In recent weeks, both I and my colleague with one less "F" in his similar name have written about the alleged scourge of sagging pants. Both of us think the concern is not only overblown, but pretty stupid. I never liked dress codes, particularly when they are born out of some ridiculous sense of right and wrong. Hell, this past weekend, my shorts were sagging pretty good, a combination of recent weight loss and work around the house.
But, the insanity continues, this time with a pair of young ladies who violated the silly "finger tips" rule for shorts and skirts. In short (no pun intended), if your finger tips with your arms at your side extend beyond the hem of your skirt or shorts, what you are wearing is not covering enough skin. Before I even read any further in both stories, I immediately wondered what happens to girls with really long arms. Anyway, the stories go something like this.
In the first story, a 17-year-old from Richmond, Virginia was sent home from her homeschool prom because her dress was probably maybe going to provoke impure thoughts even though it was (albeit barely) below her fingertips. She was also criticized for dancing provocatively, though she claims she never even hit the dance floor.
In a blog published by her sister, she let loose on the chaperones, most specifically the fathers who she suggested were lecherous.
In her post, Clare asks the Richmond Homeschool Prom to "refund my group as they verbally promised to do, and issue an apology for kicking me out of my senior prom because their husbands felt as though my body was something they had a right to control."
"I'm not responsible for some perverted 45 year old dad lusting after me because I have a sparkly dress on and a big ass for a teenager," she concludes. "And if you think I am, then maybe you're part of the problem."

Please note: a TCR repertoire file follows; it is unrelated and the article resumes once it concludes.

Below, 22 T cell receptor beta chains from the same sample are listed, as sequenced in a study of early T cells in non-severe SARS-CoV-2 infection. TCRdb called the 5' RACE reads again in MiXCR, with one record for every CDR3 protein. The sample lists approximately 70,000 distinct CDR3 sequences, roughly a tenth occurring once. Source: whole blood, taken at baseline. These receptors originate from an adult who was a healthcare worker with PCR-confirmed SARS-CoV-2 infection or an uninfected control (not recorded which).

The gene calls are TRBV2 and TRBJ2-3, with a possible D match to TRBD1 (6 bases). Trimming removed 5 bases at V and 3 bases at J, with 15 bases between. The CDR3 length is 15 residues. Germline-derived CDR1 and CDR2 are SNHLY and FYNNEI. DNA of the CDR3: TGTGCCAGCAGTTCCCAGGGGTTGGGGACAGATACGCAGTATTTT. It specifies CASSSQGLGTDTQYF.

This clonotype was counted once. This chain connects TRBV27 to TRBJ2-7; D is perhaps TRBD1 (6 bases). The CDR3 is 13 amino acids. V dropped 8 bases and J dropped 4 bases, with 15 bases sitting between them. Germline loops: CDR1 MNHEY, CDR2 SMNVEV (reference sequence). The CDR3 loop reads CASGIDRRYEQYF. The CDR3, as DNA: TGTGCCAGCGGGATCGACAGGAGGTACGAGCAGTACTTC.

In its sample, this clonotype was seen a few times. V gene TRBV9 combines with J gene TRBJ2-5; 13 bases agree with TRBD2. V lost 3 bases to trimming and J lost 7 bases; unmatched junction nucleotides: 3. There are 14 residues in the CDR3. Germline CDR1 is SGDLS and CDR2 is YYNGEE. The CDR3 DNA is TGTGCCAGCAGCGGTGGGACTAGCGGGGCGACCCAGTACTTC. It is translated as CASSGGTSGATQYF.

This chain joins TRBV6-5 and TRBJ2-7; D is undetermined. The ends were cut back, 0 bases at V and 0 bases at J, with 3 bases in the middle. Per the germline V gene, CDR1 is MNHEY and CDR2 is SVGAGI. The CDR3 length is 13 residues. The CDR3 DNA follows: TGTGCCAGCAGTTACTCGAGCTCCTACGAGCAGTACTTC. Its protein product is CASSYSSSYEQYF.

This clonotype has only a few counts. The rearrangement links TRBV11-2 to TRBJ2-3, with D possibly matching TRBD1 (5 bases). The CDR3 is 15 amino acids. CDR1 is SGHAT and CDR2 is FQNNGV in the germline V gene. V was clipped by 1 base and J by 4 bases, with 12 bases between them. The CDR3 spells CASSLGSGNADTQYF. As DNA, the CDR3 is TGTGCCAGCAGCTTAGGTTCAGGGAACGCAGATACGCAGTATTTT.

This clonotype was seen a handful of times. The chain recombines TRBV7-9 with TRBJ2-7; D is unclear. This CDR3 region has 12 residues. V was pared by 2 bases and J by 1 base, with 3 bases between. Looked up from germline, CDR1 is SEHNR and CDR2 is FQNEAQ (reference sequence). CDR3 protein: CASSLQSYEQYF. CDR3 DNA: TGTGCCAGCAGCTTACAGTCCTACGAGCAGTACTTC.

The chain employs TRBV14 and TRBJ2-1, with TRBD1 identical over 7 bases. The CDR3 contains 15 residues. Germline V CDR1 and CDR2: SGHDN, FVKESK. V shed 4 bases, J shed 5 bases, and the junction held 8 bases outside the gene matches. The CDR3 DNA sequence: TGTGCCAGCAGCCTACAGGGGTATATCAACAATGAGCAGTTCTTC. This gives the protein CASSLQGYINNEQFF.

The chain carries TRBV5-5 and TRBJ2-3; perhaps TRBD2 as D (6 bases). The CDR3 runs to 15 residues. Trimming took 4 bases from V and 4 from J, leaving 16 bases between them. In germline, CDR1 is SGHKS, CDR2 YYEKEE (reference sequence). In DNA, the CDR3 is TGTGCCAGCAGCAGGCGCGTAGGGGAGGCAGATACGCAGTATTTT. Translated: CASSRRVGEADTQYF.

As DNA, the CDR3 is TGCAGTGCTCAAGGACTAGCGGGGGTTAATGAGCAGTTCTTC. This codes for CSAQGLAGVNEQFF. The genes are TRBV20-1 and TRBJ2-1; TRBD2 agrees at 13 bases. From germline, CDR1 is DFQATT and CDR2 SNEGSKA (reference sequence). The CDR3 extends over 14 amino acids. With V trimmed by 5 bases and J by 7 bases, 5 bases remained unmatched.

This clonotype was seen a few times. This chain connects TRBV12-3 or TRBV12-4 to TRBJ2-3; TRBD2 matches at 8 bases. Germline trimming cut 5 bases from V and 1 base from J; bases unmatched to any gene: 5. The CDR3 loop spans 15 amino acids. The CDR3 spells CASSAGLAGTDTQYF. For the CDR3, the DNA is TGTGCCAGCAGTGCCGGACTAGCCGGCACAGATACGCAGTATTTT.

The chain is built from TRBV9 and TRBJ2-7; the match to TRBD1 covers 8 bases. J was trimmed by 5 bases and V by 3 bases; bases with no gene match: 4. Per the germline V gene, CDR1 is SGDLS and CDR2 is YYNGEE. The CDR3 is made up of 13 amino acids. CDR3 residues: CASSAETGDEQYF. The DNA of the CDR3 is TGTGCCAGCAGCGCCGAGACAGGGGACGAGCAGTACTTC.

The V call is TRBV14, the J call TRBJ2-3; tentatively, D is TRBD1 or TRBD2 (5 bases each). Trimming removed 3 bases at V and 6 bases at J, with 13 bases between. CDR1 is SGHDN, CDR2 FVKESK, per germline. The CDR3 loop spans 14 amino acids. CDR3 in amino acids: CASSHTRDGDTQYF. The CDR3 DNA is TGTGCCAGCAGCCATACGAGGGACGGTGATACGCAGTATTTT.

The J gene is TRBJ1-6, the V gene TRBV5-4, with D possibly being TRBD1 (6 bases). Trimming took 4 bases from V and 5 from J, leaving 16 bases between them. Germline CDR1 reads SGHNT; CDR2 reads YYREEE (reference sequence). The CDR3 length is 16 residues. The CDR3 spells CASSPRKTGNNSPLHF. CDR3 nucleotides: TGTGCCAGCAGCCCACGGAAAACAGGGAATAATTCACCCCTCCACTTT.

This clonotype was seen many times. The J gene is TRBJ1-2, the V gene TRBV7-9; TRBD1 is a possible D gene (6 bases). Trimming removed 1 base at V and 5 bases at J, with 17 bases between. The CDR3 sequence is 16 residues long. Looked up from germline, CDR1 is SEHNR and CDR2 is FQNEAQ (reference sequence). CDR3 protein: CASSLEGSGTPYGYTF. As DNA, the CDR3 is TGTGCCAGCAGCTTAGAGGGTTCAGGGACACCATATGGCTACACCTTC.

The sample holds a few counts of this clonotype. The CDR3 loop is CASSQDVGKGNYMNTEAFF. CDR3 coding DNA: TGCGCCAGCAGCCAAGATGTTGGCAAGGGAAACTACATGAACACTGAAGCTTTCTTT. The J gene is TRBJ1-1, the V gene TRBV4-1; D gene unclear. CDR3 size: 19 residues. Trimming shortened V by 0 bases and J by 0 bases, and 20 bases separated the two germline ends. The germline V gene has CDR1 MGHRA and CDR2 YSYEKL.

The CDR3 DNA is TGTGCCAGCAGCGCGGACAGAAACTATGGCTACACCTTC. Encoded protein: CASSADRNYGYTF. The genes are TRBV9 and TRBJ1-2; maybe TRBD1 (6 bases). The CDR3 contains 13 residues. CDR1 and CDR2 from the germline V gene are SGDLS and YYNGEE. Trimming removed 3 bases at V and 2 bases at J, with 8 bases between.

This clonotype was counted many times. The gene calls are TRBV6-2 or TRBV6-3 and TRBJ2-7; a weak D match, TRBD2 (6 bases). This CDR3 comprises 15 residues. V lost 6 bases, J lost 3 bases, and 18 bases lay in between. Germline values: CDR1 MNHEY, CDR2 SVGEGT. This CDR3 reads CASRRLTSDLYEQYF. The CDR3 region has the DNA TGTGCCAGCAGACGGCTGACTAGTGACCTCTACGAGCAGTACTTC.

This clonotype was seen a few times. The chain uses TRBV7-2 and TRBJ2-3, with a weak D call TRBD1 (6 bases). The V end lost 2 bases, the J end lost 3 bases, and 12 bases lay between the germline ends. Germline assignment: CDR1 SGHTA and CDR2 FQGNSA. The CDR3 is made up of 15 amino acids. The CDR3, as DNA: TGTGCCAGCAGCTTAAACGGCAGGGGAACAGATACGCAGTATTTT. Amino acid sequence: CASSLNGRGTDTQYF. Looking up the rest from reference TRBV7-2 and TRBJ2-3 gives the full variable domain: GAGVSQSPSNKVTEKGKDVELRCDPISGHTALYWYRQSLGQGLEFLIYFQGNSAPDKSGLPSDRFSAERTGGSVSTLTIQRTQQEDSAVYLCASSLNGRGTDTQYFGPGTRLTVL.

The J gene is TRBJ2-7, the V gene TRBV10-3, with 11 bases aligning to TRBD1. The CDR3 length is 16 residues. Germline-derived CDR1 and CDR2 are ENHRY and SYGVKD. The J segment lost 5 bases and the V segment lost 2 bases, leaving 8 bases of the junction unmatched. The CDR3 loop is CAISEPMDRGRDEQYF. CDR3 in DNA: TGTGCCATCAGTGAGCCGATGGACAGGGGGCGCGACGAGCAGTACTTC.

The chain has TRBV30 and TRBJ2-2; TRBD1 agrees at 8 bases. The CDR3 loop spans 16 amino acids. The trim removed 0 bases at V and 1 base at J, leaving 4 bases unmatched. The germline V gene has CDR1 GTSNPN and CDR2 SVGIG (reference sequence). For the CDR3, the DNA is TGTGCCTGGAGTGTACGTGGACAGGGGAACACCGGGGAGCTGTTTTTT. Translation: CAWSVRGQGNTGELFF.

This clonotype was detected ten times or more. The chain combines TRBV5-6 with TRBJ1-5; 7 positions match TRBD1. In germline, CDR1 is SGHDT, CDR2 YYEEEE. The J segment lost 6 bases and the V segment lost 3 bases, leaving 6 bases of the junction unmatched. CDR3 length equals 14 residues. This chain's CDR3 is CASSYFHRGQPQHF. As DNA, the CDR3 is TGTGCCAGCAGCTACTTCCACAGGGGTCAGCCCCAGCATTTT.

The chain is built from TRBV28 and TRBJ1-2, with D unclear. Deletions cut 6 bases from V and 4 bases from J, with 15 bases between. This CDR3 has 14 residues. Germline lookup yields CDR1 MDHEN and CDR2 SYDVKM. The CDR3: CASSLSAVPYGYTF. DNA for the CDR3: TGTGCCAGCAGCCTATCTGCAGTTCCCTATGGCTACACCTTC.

OK, wait, there are homeschool proms? I know I should be focusing on the bigger issue here, but seriously?
Back on point. Look, there is no question that the hemlines of young women have risen over the last few decades, as some necklines have descended. But, as this woman points out, that is not her problem. The problem is with the men who ogle girls wearing these things.
Admittedly, there are times when I find the delineation somewhat complicated. On one hand, women often dress to look attractive and naturally invite the glances of the opposite gender. On the other hand, there is a difference between looking and leering. As Jerry once advised George on when he stared to long at an NBC executive's daughter's cleavage in a hilarious episode of Seinfeld: "Looking at cleavage is like looking at the sun. You don't stare at it. It's too risky. Ya get a sense of it and then you look away."
But, in this case, it is so gross. I mean, these are fathers of kids at the dance. Control your hormones, dad. Ew.
This story continues on the next page.
In the other tale of the too-short clothing, a teen in Montreal was suspended because she refused to change her shorts, which didn't conform to the dress code because of the finger tip rule. In retaliation, she hung posters that said, "Don't humiliate her because she is wearing shorts. It's hot outside. Instead of shaming girls for their bodies, teach boys that girls are not sexual objects."
Frankly, she has a point. Her shorts are not an issue except for hormonal boys. And even so, are the administrators so afraid of her legs and the damage they might do to young boys, she must be reprimanded?
It really does speak to a much larger issue and that is the cavernous difference between how men and women view each other's bodies. Is it true that women should be able to wear anything they want without fear? Absolutely. Can they? Probably not.
This is not the fault of women, which is part of what makes the #YesAllWomen hashtag commentary so fascinating, despite what some would like to believe. This is a man problem, a problem with us. When we can't control ourselves, we create the problem, or exacerbate it at the very least. If we can't walk down the street without catcalling someone, that's simply a lack of control, not an indictment of the object of our lurid affection.
This reminds me of when someone is robbed and the first thing they are asked is, "Were your doors locked?" Why should that even be a question. If I want to leave my damn doors wide open and all my most expensive belongings within eyeshot of the street, NO ONE has the right to walk in and take them.
For these two girls, they are the proverbial open door and the leering boys (or fathers - ack!) are the criminals walking by. Instead of fighting with them over the length of their clothing, try telling boys who are staring to mind their own damn business and be more respectful of the women around them.
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